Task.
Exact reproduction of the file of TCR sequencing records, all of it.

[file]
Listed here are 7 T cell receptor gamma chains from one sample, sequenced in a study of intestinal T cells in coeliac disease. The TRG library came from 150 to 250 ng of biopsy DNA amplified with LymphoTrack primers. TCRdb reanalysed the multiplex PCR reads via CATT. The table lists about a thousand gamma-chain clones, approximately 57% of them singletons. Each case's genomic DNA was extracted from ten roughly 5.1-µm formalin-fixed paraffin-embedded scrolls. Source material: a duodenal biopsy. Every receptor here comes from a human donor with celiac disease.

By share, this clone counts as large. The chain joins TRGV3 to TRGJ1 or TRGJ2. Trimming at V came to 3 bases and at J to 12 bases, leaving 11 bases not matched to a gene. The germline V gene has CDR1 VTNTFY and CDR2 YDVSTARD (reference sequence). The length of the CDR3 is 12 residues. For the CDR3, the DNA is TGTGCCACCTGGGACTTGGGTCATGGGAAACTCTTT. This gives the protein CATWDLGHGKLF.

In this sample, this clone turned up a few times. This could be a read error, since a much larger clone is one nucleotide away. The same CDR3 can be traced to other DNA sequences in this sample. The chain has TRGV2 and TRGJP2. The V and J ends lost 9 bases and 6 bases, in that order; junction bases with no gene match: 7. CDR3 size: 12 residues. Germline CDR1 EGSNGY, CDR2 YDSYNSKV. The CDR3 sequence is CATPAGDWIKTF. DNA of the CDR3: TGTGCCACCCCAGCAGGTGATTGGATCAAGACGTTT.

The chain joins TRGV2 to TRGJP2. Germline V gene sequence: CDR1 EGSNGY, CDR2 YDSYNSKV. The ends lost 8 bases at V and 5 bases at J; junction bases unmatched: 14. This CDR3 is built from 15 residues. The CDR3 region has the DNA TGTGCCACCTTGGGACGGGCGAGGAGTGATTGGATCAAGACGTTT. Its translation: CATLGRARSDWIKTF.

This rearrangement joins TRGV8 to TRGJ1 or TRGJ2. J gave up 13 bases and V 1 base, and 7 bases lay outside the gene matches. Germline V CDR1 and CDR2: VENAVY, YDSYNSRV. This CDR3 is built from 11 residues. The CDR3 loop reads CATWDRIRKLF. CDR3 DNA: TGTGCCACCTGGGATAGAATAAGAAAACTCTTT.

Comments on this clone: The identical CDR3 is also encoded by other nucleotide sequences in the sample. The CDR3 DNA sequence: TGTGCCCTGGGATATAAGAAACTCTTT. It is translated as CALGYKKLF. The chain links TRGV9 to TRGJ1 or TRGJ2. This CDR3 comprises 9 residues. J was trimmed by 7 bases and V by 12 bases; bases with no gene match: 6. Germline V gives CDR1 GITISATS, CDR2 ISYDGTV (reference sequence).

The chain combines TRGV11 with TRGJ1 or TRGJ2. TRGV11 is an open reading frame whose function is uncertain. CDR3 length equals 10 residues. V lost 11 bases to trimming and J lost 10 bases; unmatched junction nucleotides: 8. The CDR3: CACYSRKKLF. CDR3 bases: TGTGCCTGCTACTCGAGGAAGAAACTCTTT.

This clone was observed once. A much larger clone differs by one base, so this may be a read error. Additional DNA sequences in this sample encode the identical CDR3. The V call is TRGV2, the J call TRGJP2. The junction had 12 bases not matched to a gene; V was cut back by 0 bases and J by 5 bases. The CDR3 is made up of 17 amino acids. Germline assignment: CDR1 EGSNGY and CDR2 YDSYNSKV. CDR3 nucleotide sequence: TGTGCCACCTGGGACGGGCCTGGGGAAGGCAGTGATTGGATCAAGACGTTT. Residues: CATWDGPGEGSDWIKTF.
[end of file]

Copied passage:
Listed here are 7 T cell receptor gamma chains from one sample, sequenced in a study of intestinal T cells in coeliac disease. The TRG library came from 150 to 250 ng of biopsy DNA amplified with LymphoTrack primers. TCRdb reanalysed the multiplex PCR reads via CATT. The table lists about a thousand gamma-chain clones, approximately 57% of them singletons. Each case's genomic DNA was extracted from ten roughly 5.1-µm formalin-fixed paraffin-embedded scrolls. Source material: a duodenal biopsy. Every receptor here comes from a human donor with celiac disease.

By share, this clone counts as large. The chain joins TRGV3 to TRGJ1 or TRGJ2. Trimming at V came to 3 bases and at J to 12 bases, leaving 11 bases not matched to a gene. The germline V gene has CDR1 VTNTFY and CDR2 YDVSTARD (reference sequence). The length of the CDR3 is 12 residues. For the CDR3, the DNA is TGTGCCACCTGGGACTTGGGTCATGGGAAACTCTTT. This gives the protein CATWDLGHGKLF.

In this sample, this clone turned up a few times. This could be a read error, since a much larger clone is one nucleotide away. The same CDR3 can be traced to other DNA sequences in this sample. The chain has TRGV2 and TRGJP2. The V and J ends lost 9 bases and 6 bases, in that order; junction bases with no gene match: 7. CDR3 size: 12 residues. Germline CDR1 EGSNGY, CDR2 YDSYNSKV. The CDR3 sequence is CATPAGDWIKTF. DNA of the CDR3: TGTGCCACCCCAGCAGGTGATTGGATCAAGACGTTT.

The chain joins TRGV2 to TRGJP2. Germline V gene sequence: CDR1 EGSNGY, CDR2 YDSYNSKV. The ends lost 8 bases at V and 5 bases at J; junction bases unmatched: 14. This CDR3 is built from 15 residues. The CDR3 region has the DNA TGTGCCACCTTGGGACGGGCGAGGAGTGATTGGATCAAGACGTTT. Its translation: CATLGRARSDWIKTF.

This rearrangement joins TRGV8 to TRGJ1 or TRGJ2. J gave up 13 bases and V 1 base, and 7 bases lay outside the gene matches. Germline V CDR1 and CDR2: VENAVY, YDSYNSRV. This CDR3 is built from 11 residues. The CDR3 loop reads CATWDRIRKLF. CDR3 DNA: TGTGCCACCTGGGATAGAATAAGAAAACTCTTT.

Comments on this clone: The identical CDR3 is also encoded by other nucleotide sequences in the sample. The CDR3 DNA sequence: TGTGCCCTGGGATATAAGAAACTCTTT. It is translated as CALGYKKLF. The chain links TRGV9 to TRGJ1 or TRGJ2. This CDR3 comprises 9 residues. J was trimmed by 7 bases and V by 12 bases; bases with no gene match: 6. Germline V gives CDR1 GITISATS, CDR2 ISYDGTV (reference sequence).

The chain combines TRGV11 with TRGJ1 or TRGJ2. TRGV11 is an open reading frame whose function is uncertain. CDR3 length equals 10 residues. V lost 11 bases to trimming and J lost 10 bases; unmatched junction nucleotides: 8. The CDR3: CACYSRKKLF. CDR3 bases: TGTGCCTGCTACTCGAGGAAGAAACTCTTT.

This clone was observed once. A much larger clone differs by one base, so this may be a read error. Additional DNA sequences in this sample encode the identical CDR3. The V call is TRGV2, the J call TRGJP2. The junction had 12 bases not matched to a gene; V was cut back by 0 bases and J by 5 bases. The CDR3 is made up of 17 amino acids. Germline assignment: CDR1 EGSNGY and CDR2 YDSYNSKV. CDR3 nucleotide sequence: TGTGCCACCTGGGACGGGCCTGGGGAAGGCAGTGATTGGATCAAGACGTTT. Residues: CATWDGPGEGSDWIKTF.